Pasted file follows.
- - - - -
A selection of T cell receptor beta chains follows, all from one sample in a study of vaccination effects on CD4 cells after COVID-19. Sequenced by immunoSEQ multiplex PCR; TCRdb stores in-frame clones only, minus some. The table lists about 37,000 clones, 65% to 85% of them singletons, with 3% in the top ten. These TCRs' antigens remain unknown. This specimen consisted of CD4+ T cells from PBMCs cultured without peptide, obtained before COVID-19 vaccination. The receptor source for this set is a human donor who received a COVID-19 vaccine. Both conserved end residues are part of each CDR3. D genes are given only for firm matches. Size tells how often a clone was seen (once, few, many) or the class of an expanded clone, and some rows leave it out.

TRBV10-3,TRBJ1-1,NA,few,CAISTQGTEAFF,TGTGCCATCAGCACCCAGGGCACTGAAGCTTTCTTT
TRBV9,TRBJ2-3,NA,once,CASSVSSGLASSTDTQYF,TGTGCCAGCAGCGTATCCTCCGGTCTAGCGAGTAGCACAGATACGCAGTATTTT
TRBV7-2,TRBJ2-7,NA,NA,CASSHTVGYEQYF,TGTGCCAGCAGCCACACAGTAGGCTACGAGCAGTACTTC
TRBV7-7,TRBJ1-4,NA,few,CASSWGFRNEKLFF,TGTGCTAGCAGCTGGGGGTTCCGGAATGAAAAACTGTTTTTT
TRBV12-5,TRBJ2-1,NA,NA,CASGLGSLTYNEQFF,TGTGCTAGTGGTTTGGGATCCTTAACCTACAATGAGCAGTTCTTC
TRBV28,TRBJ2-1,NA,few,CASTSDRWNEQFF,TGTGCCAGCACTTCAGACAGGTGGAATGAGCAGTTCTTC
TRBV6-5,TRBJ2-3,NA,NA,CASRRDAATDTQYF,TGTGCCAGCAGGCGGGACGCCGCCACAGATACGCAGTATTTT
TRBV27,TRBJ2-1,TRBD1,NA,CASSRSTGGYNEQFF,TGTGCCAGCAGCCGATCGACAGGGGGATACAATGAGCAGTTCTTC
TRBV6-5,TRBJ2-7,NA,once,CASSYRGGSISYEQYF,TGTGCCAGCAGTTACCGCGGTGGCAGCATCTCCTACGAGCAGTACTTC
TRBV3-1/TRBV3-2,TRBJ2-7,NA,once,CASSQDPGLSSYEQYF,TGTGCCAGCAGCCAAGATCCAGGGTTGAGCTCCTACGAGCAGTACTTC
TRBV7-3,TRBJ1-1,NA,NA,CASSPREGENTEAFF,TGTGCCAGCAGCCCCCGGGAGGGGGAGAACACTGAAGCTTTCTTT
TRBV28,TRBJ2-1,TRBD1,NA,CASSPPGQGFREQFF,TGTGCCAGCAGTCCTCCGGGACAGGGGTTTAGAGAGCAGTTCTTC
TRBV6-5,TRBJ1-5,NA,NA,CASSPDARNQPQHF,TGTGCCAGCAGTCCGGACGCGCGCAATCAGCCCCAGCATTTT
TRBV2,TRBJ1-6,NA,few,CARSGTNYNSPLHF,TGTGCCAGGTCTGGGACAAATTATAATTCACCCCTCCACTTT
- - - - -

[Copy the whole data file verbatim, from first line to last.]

A selection of T cell receptor beta chains follows, all from one sample in a study of vaccination effects on CD4 cells after COVID-19. Sequenced by immunoSEQ multiplex PCR; TCRdb stores in-frame clones only, minus some. The table lists about 37,000 clones, 65% to 85% of them singletons, with 3% in the top ten. These TCRs' antigens remain unknown. This specimen consisted of CD4+ T cells from PBMCs cultured without peptide, obtained before COVID-19 vaccination. The receptor source for this set is a human donor who received a COVID-19 vaccine. Both conserved end residues are part of each CDR3. D genes are given only for firm matches. Size tells how often a clone was seen (once, few, many) or the class of an expanded clone, and some rows leave it out.

TRBV10-3,TRBJ1-1,NA,few,CAISTQGTEAFF,TGTGCCATCAGCACCCAGGGCACTGAAGCTTTCTTT
TRBV9,TRBJ2-3,NA,once,CASSVSSGLASSTDTQYF,TGTGCCAGCAGCGTATCCTCCGGTCTAGCGAGTAGCACAGATACGCAGTATTTT
TRBV7-2,TRBJ2-7,NA,NA,CASSHTVGYEQYF,TGTGCCAGCAGCCACACAGTAGGCTACGAGCAGTACTTC
TRBV7-7,TRBJ1-4,NA,few,CASSWGFRNEKLFF,TGTGCTAGCAGCTGGGGGTTCCGGAATGAAAAACTGTTTTTT
TRBV12-5,TRBJ2-1,NA,NA,CASGLGSLTYNEQFF,TGTGCTAGTGGTTTGGGATCCTTAACCTACAATGAGCAGTTCTTC
TRBV28,TRBJ2-1,NA,few,CASTSDRWNEQFF,TGTGCCAGCACTTCAGACAGGTGGAATGAGCAGTTCTTC
TRBV6-5,TRBJ2-3,NA,NA,CASRRDAATDTQYF,TGTGCCAGCAGGCGGGACGCCGCCACAGATACGCAGTATTTT
TRBV27,TRBJ2-1,TRBD1,NA,CASSRSTGGYNEQFF,TGTGCCAGCAGCCGATCGACAGGGGGATACAATGAGCAGTTCTTC
TRBV6-5,TRBJ2-7,NA,once,CASSYRGGSISYEQYF,TGTGCCAGCAGTTACCGCGGTGGCAGCATCTCCTACGAGCAGTACTTC
TRBV3-1/TRBV3-2,TRBJ2-7,NA,once,CASSQDPGLSSYEQYF,TGTGCCAGCAGCCAAGATCCAGGGTTGAGCTCCTACGAGCAGTACTTC
TRBV7-3,TRBJ1-1,NA,NA,CASSPREGENTEAFF,TGTGCCAGCAGCCCCCGGGAGGGGGAGAACACTGAAGCTTTCTTT
TRBV28,TRBJ2-1,TRBD1,NA,CASSPPGQGFREQFF,TGTGCCAGCAGTCCTCCGGGACAGGGGTTTAGAGAGCAGTTCTTC
TRBV6-5,TRBJ1-5,NA,NA,CASSPDARNQPQHF,TGTGCCAGCAGTCCGGACGCGCGCAATCAGCCCCAGCATTTT
TRBV2,TRBJ1-6,NA,few,CARSGTNYNSPLHF,TGTGCCAGGTCTGGGACAAATTATAATTCACCCCTCCACTTT